Don’t Shoot Yourself in the Foot — Transferring of Firearm is Complicated, Prepare Your Estate Plan the Right Way

Absolute Trust Talk, a monthly podcast released by Absolute Trust Counsel, recently sat down with gun law expert Joseph Fenton, associate attorney of Campbell Green LLP, to discuss the smooth and legal transfer of firearms.

Fenton reports that unlike other assets listed in your estate plan, you may not be able to simply pass down a firearm to an inheritor, even if it has been legally documented.

“Guns are unique assets, and they have both federal and state laws that need to be followed. In California, you are required to register the transfer of ownership, or you may have to dispose of it.”

So, what exactly are the steps that should be followed if a firearm is known or believed to be part of an estate? You should:

  1. Locate the firearm.
  2. Secure and clear the firearm – if you don’t know how to do this find someone who does, Fenton urges. It is not something that can be learned on YouTube.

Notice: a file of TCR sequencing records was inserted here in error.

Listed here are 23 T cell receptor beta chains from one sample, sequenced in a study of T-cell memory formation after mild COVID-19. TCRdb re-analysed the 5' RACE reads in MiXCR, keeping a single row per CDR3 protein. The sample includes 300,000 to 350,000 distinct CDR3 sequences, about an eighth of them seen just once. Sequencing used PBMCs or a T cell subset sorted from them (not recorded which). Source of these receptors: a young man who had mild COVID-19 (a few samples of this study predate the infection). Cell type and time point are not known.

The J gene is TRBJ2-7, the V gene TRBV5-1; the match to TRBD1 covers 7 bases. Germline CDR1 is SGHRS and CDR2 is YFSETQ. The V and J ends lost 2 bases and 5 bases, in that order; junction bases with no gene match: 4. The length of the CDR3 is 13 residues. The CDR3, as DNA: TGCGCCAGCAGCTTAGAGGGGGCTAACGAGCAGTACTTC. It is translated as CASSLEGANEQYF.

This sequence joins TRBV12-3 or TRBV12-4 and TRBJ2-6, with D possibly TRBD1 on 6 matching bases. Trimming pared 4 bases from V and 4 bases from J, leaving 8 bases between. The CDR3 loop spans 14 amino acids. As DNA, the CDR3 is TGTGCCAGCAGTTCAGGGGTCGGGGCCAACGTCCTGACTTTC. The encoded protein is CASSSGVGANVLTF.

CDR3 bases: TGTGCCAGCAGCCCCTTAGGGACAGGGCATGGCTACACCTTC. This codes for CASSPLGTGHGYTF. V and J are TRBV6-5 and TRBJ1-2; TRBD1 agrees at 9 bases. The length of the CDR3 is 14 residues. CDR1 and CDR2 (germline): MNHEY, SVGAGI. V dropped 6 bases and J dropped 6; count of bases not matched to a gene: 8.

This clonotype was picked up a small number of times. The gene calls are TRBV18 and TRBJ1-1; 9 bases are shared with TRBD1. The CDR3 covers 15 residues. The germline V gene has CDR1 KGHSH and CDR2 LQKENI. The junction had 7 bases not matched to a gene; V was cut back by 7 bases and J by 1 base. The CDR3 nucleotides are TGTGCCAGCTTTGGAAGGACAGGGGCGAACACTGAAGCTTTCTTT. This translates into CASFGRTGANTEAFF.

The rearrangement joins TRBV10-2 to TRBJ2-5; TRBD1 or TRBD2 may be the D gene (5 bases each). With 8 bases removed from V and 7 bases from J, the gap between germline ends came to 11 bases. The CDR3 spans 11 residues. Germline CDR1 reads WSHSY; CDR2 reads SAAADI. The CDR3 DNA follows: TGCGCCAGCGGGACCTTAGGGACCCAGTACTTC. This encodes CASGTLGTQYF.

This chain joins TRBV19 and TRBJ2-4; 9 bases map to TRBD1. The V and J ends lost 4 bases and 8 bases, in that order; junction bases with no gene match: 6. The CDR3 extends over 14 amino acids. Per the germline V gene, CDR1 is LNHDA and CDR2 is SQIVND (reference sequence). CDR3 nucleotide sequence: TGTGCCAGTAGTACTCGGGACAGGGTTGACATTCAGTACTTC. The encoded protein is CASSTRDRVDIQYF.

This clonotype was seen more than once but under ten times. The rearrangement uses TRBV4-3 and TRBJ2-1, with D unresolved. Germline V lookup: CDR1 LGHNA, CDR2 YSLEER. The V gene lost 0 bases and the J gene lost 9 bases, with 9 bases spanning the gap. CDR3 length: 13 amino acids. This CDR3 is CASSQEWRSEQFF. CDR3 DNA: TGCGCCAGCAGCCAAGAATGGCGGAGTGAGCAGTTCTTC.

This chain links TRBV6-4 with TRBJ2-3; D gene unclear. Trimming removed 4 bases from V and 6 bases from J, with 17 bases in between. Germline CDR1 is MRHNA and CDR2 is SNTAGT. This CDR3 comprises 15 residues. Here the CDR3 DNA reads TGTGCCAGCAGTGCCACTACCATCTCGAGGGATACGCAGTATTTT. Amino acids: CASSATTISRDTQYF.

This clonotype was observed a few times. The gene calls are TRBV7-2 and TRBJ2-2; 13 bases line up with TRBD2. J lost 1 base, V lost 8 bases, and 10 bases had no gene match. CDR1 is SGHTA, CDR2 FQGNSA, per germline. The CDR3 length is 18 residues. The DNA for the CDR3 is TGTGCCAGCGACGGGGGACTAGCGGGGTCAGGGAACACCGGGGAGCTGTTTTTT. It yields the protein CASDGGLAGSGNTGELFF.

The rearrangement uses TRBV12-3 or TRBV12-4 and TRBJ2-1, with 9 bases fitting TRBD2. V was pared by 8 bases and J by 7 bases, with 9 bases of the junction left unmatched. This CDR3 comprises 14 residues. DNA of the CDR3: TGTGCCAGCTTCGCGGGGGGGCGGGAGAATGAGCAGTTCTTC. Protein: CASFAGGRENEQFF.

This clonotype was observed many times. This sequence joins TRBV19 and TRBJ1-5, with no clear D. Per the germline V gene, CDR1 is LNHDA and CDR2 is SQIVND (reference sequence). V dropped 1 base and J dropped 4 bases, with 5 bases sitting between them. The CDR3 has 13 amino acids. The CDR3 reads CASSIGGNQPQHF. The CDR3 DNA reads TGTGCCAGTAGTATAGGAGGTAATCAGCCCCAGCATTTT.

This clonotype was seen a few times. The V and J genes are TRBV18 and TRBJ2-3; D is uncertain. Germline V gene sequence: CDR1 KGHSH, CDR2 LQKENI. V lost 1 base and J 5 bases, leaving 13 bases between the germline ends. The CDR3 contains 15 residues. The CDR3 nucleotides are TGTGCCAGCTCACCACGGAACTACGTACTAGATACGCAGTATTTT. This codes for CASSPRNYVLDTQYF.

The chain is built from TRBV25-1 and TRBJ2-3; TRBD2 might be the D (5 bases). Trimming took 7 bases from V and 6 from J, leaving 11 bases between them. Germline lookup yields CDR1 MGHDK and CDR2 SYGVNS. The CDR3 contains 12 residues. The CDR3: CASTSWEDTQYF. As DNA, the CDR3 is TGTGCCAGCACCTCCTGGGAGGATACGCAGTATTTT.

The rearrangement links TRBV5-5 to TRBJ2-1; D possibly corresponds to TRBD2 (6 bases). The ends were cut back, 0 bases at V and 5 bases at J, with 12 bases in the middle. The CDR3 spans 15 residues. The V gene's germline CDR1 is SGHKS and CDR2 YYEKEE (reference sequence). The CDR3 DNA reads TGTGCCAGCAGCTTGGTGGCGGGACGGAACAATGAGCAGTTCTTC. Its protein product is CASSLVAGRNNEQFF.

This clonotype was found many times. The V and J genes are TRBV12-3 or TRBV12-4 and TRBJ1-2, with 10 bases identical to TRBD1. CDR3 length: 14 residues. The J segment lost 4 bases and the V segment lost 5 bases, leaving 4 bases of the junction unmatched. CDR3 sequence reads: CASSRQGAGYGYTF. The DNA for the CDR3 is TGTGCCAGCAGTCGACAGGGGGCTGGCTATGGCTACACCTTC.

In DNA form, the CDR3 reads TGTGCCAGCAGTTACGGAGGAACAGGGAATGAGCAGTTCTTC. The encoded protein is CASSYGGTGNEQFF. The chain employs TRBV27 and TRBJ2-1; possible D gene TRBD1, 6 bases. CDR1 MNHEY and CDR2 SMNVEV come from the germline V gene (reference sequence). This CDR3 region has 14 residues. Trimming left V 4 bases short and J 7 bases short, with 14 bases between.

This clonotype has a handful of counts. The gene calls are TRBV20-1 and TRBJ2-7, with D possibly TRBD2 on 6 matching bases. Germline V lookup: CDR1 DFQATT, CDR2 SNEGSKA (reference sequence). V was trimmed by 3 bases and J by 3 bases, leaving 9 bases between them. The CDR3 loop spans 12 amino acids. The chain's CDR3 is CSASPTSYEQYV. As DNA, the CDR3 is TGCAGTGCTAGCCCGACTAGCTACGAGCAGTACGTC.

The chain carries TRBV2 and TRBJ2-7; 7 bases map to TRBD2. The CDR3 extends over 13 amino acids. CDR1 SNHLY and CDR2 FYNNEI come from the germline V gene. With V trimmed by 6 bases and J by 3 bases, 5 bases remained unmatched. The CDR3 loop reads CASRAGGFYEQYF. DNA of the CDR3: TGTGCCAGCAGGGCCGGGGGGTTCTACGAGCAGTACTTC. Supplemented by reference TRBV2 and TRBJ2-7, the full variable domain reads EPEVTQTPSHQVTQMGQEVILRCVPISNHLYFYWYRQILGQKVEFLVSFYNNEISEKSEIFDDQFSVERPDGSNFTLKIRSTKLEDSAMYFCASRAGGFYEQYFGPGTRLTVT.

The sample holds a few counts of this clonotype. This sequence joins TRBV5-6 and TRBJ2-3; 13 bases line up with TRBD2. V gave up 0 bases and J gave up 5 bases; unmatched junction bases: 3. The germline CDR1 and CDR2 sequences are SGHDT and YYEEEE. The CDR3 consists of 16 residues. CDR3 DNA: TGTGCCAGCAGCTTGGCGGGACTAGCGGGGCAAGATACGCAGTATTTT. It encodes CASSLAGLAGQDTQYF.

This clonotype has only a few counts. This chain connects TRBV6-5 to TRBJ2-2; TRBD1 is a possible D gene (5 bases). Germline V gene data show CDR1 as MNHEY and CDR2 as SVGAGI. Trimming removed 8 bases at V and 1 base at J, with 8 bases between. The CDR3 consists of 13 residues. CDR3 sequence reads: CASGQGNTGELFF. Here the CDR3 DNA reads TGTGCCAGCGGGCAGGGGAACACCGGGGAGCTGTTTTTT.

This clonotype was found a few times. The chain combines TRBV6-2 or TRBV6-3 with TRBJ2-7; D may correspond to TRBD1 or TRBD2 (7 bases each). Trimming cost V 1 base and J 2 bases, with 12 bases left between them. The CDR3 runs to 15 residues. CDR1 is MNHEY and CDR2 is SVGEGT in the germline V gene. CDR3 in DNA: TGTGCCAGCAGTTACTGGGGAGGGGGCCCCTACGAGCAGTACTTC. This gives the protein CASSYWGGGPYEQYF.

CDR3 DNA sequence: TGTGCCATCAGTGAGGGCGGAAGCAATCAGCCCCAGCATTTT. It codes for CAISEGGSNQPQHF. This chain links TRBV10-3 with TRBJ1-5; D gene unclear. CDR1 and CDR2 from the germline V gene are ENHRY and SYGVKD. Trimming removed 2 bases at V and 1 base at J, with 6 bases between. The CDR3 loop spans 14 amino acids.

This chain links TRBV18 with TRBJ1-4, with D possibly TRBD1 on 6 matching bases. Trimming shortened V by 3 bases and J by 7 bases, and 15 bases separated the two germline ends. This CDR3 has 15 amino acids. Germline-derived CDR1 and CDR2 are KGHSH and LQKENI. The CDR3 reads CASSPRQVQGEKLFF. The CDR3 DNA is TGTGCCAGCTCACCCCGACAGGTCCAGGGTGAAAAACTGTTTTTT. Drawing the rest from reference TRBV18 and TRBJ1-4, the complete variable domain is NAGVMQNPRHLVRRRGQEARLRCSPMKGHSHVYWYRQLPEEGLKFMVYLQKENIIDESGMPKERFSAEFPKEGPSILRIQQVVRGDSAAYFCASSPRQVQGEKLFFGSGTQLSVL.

3. Catalog all firearms involved.
  4. And then distribute them or get rid of them.

“As an overview, this sounds simple, but when you get to the distribution part, there is a process that needs to be followed and forms that need to be filed depending on your relationship to the testator,” Fenton adds. “And that’s something we really dive into on the show.”

“It was an honor to have Joseph’s expertise for this episode,” says Kirsten Howe, Absolute Trust Talk host and founder of Absolute Trust Counsel. “Guns and firearms are a hot topic right now, and people don’t understand that you can’t just pass them off to the next generation or another person. As Joseph points out, just because you want your grandson Billy or your best friend Bob to have your firearm, doesn’t mean that they are the right person, or will be cleared for inheriting the weapon when the time comes.”

In Absolute Trust Talk’s Episode #031 – “Do You Have a Firearm in Your Estate Plan?” – Howe and Fenton discuss:

  • What rules need to be followed for transferring a firearm in California
  • Where firearms fall within an estate plan
  • What language should be used in your estate if a firearm can’t be transferred as planned
  • The specific details of how to properly transfer a firearm to another person – family member or not

The podcast can be downloaded on the Absolute Trust Talk podcast page,, along with a free downloadable resource and exclusive tool: “Stick to Your Guns: How to Handle Firearms in an Estate.”

It can also be downloaded on iTunes: